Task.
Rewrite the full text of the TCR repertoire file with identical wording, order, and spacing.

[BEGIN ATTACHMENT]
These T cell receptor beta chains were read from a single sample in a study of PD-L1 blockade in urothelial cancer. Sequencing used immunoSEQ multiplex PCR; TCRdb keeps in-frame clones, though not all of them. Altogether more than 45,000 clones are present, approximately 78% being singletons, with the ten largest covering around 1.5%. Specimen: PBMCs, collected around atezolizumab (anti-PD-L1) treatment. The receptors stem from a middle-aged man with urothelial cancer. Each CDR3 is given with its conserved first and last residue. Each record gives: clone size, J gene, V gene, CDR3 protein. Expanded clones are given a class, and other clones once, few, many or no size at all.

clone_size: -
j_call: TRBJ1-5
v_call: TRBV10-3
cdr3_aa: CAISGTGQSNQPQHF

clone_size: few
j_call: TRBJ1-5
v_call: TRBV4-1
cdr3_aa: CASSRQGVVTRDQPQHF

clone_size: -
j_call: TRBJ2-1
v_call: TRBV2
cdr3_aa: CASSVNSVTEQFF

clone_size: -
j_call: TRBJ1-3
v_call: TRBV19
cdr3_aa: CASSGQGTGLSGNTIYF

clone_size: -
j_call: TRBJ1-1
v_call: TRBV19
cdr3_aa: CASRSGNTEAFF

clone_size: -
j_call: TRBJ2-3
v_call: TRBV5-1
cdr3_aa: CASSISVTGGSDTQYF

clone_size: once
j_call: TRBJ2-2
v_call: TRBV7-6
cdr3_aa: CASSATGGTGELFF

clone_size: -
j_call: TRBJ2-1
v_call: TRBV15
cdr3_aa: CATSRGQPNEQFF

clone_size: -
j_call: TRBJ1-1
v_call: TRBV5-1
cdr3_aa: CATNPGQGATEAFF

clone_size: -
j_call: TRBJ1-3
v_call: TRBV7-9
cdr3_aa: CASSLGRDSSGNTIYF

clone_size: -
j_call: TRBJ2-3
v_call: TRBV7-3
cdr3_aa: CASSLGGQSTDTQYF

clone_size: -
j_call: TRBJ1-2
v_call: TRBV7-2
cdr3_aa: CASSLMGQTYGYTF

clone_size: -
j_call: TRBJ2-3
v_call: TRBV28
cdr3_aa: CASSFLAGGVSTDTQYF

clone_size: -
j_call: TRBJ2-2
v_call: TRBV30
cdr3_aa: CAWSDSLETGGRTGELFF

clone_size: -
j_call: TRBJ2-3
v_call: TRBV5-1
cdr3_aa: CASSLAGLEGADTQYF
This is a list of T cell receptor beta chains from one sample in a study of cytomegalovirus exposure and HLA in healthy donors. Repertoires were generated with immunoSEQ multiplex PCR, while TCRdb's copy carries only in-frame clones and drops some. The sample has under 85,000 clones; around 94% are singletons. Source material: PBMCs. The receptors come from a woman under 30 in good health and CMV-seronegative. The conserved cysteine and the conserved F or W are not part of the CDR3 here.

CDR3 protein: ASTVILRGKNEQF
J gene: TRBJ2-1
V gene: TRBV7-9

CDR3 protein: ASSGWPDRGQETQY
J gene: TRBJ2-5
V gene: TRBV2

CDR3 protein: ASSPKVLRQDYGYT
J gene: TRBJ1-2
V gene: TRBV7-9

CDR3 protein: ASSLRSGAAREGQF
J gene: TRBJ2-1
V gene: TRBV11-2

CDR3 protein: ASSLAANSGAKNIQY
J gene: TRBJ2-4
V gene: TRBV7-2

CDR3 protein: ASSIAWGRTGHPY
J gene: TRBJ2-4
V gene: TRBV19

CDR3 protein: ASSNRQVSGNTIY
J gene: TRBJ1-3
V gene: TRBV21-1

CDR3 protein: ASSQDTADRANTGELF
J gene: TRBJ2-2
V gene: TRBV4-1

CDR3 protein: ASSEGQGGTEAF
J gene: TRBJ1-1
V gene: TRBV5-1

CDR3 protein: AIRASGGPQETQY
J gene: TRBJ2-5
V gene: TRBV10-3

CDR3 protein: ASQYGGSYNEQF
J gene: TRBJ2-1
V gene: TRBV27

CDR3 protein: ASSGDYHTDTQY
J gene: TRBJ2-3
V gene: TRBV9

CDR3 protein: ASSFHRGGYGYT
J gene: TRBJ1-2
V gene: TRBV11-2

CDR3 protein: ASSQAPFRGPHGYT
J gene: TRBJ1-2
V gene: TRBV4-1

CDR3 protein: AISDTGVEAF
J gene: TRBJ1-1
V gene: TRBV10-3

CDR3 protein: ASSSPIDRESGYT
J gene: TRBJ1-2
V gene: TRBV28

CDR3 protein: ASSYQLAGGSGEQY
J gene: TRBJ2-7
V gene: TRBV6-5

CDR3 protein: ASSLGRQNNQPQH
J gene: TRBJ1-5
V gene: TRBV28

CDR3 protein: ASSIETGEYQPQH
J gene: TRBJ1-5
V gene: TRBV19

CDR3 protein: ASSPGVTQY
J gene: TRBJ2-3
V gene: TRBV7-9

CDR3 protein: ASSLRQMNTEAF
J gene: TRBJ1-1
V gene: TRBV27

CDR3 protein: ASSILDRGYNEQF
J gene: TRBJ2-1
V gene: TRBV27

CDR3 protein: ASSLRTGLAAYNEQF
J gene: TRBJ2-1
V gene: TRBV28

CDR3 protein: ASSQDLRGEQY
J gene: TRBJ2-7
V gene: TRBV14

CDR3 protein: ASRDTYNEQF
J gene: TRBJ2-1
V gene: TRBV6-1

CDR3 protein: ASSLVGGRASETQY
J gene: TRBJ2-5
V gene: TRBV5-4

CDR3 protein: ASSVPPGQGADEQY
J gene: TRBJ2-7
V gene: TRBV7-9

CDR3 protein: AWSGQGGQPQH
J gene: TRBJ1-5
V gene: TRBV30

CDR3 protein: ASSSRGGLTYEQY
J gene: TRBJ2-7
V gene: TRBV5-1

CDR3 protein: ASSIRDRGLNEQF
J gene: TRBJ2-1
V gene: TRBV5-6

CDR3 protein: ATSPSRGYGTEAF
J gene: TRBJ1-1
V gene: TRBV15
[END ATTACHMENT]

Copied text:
These T cell receptor beta chains were read from a single sample in a study of PD-L1 blockade in urothelial cancer. Sequencing used immunoSEQ multiplex PCR; TCRdb keeps in-frame clones, though not all of them. Altogether more than 45,000 clones are present, approximately 78% being singletons, with the ten largest covering around 1.5%. Specimen: PBMCs, collected around atezolizumab (anti-PD-L1) treatment. The receptors stem from a middle-aged man with urothelial cancer. Each CDR3 is given with its conserved first and last residue. Each record gives: clone size, J gene, V gene, CDR3 protein. Expanded clones are given a class, and other clones once, few, many or no size at all.

clone_size: -
j_call: TRBJ1-5
v_call: TRBV10-3
cdr3_aa: CAISGTGQSNQPQHF

clone_size: few
j_call: TRBJ1-5
v_call: TRBV4-1
cdr3_aa: CASSRQGVVTRDQPQHF

clone_size: -
j_call: TRBJ2-1
v_call: TRBV2
cdr3_aa: CASSVNSVTEQFF

clone_size: -
j_call: TRBJ1-3
v_call: TRBV19
cdr3_aa: CASSGQGTGLSGNTIYF

clone_size: -
j_call: TRBJ1-1
v_call: TRBV19
cdr3_aa: CASRSGNTEAFF

clone_size: -
j_call: TRBJ2-3
v_call: TRBV5-1
cdr3_aa: CASSISVTGGSDTQYF

clone_size: once
j_call: TRBJ2-2
v_call: TRBV7-6
cdr3_aa: CASSATGGTGELFF

clone_size: -
j_call: TRBJ2-1
v_call: TRBV15
cdr3_aa: CATSRGQPNEQFF

clone_size: -
j_call: TRBJ1-1
v_call: TRBV5-1
cdr3_aa: CATNPGQGATEAFF

clone_size: -
j_call: TRBJ1-3
v_call: TRBV7-9
cdr3_aa: CASSLGRDSSGNTIYF

clone_size: -
j_call: TRBJ2-3
v_call: TRBV7-3
cdr3_aa: CASSLGGQSTDTQYF

clone_size: -
j_call: TRBJ1-2
v_call: TRBV7-2
cdr3_aa: CASSLMGQTYGYTF

clone_size: -
j_call: TRBJ2-3
v_call: TRBV28
cdr3_aa: CASSFLAGGVSTDTQYF

clone_size: -
j_call: TRBJ2-2
v_call: TRBV30
cdr3_aa: CAWSDSLETGGRTGELFF

clone_size: -
j_call: TRBJ2-3
v_call: TRBV5-1
cdr3_aa: CASSLAGLEGADTQYF
This is a list of T cell receptor beta chains from one sample in a study of cytomegalovirus exposure and HLA in healthy donors. Repertoires were generated with immunoSEQ multiplex PCR, while TCRdb's copy carries only in-frame clones and drops some. The sample has under 85,000 clones; around 94% are singletons. Source material: PBMCs. The receptors come from a woman under 30 in good health and CMV-seronegative. The conserved cysteine and the conserved F or W are not part of the CDR3 here.

CDR3 protein: ASTVILRGKNEQF
J gene: TRBJ2-1
V gene: TRBV7-9

CDR3 protein: ASSGWPDRGQETQY
J gene: TRBJ2-5
V gene: TRBV2

CDR3 protein: ASSPKVLRQDYGYT
J gene: TRBJ1-2
V gene: TRBV7-9

CDR3 protein: ASSLRSGAAREGQF
J gene: TRBJ2-1
V gene: TRBV11-2

CDR3 protein: ASSLAANSGAKNIQY
J gene: TRBJ2-4
V gene: TRBV7-2

CDR3 protein: ASSIAWGRTGHPY
J gene: TRBJ2-4
V gene: TRBV19

CDR3 protein: ASSNRQVSGNTIY
J gene: TRBJ1-3
V gene: TRBV21-1

CDR3 protein: ASSQDTADRANTGELF
J gene: TRBJ2-2
V gene: TRBV4-1

CDR3 protein: ASSEGQGGTEAF
J gene: TRBJ1-1
V gene: TRBV5-1

CDR3 protein: AIRASGGPQETQY
J gene: TRBJ2-5
V gene: TRBV10-3

CDR3 protein: ASQYGGSYNEQF
J gene: TRBJ2-1
V gene: TRBV27

CDR3 protein: ASSGDYHTDTQY
J gene: TRBJ2-3
V gene: TRBV9

CDR3 protein: ASSFHRGGYGYT
J gene: TRBJ1-2
V gene: TRBV11-2

CDR3 protein: ASSQAPFRGPHGYT
J gene: TRBJ1-2
V gene: TRBV4-1

CDR3 protein: AISDTGVEAF
J gene: TRBJ1-1
V gene: TRBV10-3

CDR3 protein: ASSSPIDRESGYT
J gene: TRBJ1-2
V gene: TRBV28

CDR3 protein: ASSYQLAGGSGEQY
J gene: TRBJ2-7
V gene: TRBV6-5

CDR3 protein: ASSLGRQNNQPQH
J gene: TRBJ1-5
V gene: TRBV28

CDR3 protein: ASSIETGEYQPQH
J gene: TRBJ1-5
V gene: TRBV19

CDR3 protein: ASSPGVTQY
J gene: TRBJ2-3
V gene: TRBV7-9

CDR3 protein: ASSLRQMNTEAF
J gene: TRBJ1-1
V gene: TRBV27

CDR3 protein: ASSILDRGYNEQF
J gene: TRBJ2-1
V gene: TRBV27

CDR3 protein: ASSLRTGLAAYNEQF
J gene: TRBJ2-1
V gene: TRBV28

CDR3 protein: ASSQDLRGEQY
J gene: TRBJ2-7
V gene: TRBV14

CDR3 protein: ASRDTYNEQF
J gene: TRBJ2-1
V gene: TRBV6-1

CDR3 protein: ASSLVGGRASETQY
J gene: TRBJ2-5
V gene: TRBV5-4

CDR3 protein: ASSVPPGQGADEQY
J gene: TRBJ2-7
V gene: TRBV7-9

CDR3 protein: AWSGQGGQPQH
J gene: TRBJ1-5
V gene: TRBV30

CDR3 protein: ASSSRGGLTYEQY
J gene: TRBJ2-7
V gene: TRBV5-1

CDR3 protein: ASSIRDRGLNEQF
J gene: TRBJ2-1
V gene: TRBV5-6

CDR3 protein: ATSPSRGYGTEAF
J gene: TRBJ1-1
V gene: TRBV15